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    3. Woa! I think you read a lot more subtext into my comment than really exists. I do know the difference between typical teen behavior and behavior far outside the norm but I gather many randos who show up here don't. The link between narcissist parents and sociopath teens sounds intriguing and I'm going to look into it. I think relationships like these tend to support the need to change the DSM from category based to a matrixed framework. The rest of your insults and comments about me and made me laugh. Thank you for the morning LOL.

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    4. To Anonymous - I don't have access to my daughter's full ancestry but what I do know suggests her biological parents could be sociopaths.

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    5. And yet, what's really funny, anonydad, is that I did not read one iota of subtext in your post. I merely reflected your *own words* right back to you. You are the one who said you want to "align your daughter's behavior to your morality and emotional states (I.e: Your moods.)

      Allow me to draw your attention to more narcissistic tripe: "By all outside measurements with her peers she is a stunning academic and athletic success, and she has a bright future ahead of her (if she can self manage being differently equipped). Intensive intervention has kept her out of juvenile hall..."

      So in spite of her astounding successes, you still aren't satisfied with who she is as a person. Unfortunately, this is typical.

      My father was a violent psychopath. I was probably a lot like your daughter as a teenager.

      The best you can hope for is to earn her respect. The way your daughter is wired, if she does not respect you, she will disregard your authority altogether, say whatever is necessary to manage *you* and shake off the yoke of your controlling ways, and grow to resent you. Sounds like this is already the case.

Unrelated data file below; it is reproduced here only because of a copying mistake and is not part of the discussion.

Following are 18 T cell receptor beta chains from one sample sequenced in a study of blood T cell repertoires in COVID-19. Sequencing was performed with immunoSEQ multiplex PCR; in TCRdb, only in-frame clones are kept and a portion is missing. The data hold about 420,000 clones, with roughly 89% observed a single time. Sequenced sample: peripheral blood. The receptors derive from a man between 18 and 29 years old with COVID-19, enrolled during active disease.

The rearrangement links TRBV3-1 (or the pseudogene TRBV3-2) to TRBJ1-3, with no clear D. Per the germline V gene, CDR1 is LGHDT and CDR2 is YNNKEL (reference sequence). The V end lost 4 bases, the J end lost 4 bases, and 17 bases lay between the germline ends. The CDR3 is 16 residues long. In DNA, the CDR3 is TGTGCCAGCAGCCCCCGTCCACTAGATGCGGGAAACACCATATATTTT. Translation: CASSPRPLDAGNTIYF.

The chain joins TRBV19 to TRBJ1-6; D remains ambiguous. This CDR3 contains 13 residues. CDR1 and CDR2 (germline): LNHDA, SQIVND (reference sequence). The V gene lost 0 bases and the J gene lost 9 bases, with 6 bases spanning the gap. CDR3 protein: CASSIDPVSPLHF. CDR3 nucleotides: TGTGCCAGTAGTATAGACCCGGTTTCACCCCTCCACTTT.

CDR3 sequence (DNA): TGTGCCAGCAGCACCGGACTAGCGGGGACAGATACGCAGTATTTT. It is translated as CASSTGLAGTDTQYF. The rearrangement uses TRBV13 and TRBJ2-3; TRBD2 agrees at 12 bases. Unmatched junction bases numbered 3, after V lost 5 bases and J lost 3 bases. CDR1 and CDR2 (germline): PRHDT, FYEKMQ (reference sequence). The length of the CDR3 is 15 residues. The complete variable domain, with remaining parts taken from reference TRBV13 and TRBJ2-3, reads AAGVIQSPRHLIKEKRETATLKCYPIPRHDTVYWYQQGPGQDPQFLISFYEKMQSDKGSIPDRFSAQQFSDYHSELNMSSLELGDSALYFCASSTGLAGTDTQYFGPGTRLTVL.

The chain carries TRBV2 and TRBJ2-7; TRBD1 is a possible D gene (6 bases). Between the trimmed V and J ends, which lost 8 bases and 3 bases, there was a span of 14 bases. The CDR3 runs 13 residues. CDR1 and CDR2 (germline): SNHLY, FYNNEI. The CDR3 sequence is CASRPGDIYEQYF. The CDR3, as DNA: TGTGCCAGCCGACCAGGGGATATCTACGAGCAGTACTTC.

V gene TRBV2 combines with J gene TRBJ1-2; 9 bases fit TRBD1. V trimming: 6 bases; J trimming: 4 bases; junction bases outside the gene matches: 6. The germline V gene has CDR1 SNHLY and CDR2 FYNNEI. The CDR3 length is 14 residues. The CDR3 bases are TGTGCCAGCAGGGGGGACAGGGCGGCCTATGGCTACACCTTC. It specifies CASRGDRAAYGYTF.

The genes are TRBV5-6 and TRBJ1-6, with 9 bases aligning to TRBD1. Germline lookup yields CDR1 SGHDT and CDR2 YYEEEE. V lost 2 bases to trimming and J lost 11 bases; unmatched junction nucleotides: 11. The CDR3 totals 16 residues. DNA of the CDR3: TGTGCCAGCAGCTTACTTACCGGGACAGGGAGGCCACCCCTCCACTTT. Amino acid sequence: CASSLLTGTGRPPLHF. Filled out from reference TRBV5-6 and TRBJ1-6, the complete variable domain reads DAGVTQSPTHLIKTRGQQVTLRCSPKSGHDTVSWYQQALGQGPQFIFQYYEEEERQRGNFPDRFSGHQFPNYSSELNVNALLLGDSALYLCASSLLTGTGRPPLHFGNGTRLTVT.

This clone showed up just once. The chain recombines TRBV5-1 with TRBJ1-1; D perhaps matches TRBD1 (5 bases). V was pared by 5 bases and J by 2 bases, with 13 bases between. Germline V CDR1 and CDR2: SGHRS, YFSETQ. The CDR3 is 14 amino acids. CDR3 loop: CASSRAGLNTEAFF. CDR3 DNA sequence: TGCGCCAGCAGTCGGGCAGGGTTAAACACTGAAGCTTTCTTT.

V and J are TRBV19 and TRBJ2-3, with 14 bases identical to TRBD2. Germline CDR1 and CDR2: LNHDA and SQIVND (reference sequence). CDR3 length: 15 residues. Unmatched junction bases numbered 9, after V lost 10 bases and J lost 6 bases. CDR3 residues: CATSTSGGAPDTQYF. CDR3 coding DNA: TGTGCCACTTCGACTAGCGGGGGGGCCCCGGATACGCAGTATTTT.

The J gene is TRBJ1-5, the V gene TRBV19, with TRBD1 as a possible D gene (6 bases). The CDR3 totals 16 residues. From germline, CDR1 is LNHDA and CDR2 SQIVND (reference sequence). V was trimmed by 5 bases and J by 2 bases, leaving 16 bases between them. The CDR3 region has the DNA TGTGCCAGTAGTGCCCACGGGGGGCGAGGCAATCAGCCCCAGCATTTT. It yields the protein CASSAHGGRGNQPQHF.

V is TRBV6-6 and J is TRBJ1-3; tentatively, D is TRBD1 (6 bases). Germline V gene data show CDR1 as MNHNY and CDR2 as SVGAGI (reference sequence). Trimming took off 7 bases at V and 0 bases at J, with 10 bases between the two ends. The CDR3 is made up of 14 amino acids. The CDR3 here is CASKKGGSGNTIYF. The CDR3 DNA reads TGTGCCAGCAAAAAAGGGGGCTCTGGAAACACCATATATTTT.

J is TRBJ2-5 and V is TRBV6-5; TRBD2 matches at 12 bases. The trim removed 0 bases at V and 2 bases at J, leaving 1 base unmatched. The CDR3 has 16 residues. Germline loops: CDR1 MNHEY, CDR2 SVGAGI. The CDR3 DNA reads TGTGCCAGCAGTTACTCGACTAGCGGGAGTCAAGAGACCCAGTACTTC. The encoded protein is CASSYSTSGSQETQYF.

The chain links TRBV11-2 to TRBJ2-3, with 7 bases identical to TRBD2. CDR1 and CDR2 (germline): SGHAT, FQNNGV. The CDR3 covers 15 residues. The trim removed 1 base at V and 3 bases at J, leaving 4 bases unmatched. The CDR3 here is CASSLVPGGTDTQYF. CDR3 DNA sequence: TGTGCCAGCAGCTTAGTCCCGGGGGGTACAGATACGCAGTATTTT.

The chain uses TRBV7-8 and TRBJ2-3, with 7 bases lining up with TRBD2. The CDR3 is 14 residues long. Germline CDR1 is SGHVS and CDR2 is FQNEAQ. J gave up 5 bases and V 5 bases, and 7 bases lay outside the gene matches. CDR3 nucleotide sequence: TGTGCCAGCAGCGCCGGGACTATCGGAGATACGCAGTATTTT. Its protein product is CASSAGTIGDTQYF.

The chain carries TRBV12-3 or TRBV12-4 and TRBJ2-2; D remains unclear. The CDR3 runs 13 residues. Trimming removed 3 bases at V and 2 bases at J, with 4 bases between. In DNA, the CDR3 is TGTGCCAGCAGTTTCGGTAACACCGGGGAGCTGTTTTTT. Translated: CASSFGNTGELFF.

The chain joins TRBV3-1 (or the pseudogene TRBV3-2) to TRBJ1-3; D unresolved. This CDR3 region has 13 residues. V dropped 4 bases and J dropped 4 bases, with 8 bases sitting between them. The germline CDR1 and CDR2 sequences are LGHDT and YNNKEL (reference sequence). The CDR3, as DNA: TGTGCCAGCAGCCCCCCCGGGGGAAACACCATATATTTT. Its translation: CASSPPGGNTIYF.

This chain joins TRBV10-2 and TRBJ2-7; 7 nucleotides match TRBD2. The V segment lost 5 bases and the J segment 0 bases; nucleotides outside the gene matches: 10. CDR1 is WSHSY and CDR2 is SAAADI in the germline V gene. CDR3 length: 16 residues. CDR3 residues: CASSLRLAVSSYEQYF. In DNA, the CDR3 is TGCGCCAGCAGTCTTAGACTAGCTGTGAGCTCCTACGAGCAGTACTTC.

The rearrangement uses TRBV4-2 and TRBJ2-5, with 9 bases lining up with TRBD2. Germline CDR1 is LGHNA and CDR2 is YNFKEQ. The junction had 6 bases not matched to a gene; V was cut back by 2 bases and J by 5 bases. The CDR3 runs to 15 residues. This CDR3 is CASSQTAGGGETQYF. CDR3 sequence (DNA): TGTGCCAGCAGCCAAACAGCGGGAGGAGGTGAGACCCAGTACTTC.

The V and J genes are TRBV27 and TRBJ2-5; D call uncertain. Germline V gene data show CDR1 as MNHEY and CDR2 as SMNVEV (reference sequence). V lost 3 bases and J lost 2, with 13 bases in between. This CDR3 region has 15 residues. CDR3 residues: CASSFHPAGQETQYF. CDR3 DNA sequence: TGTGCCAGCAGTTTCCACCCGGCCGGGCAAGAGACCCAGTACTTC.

If you really cared about your daughter as a person: Her feelings, hopes and dreams, you would be more concerned about what's going on inside of her than how her behavior reflects upon and impacts *you*. You would ask yourself how you might have contributed to the problem at hand. All I hear from you is how you are not *at all* to blame for your daughter's conduct issues.

      I'm not buying it. You sound like a narc. Takes one to know one.

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    6. A - Ok, I will address your points. Aligning behavior, leveraging weaknesses, managing behavior - these are crude descriptors for "parenting" as parenting includes assumed emotional states like love, forgiveness, patience, etc. I parent with all of those and I deeply love my daughter. There is no physical, emotional, or any type of abuse from me or my wife towards our kids. Despite the abuse our daughter dishes out to the family, I find an ability to cope by maintaining "auto" positivity with her. I didn't intend to trigger anyone, much less a comparison with your terrible father and my language was intentionally "dark" as this is a website about Sociopaths. Sociopaths couldn't care less about me, my daughter, or our problems so including emotional states seemed unnecessary.

      My daughter was adopted from foster care as an older child. She survived neglect and abuse so severe and for so long that is beyond the comprehension of regular people. I cannot imagine. Sociopathy has clearly been a survival trait.

      I have many flaws, issues, weaknesses, failings but being a shitty parent isn't one.

      Despite my callous language in my original post, I do care about her own internal emotional state. But understanding her inability to comprehend mine or anyone else's eases my distress with her behavior. So in that sense, you are absolutely right. This question is probably more about me than her.

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    7. It's better to speak honestly here, as you've discovered.

      As for this place being 'dark' - you will also find sharp insight and glorious openness to experience. These are likely to be of use to you in understanding how your daughter sees and approaches the world.

      You're on a journey. Be kind to yourself.

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    8. Don't worry about it. You didn't "trigger" me. This is what I do here. I enjoy ripping people's posts to shreds I'd I think it is warranted, or the mood strikes. :)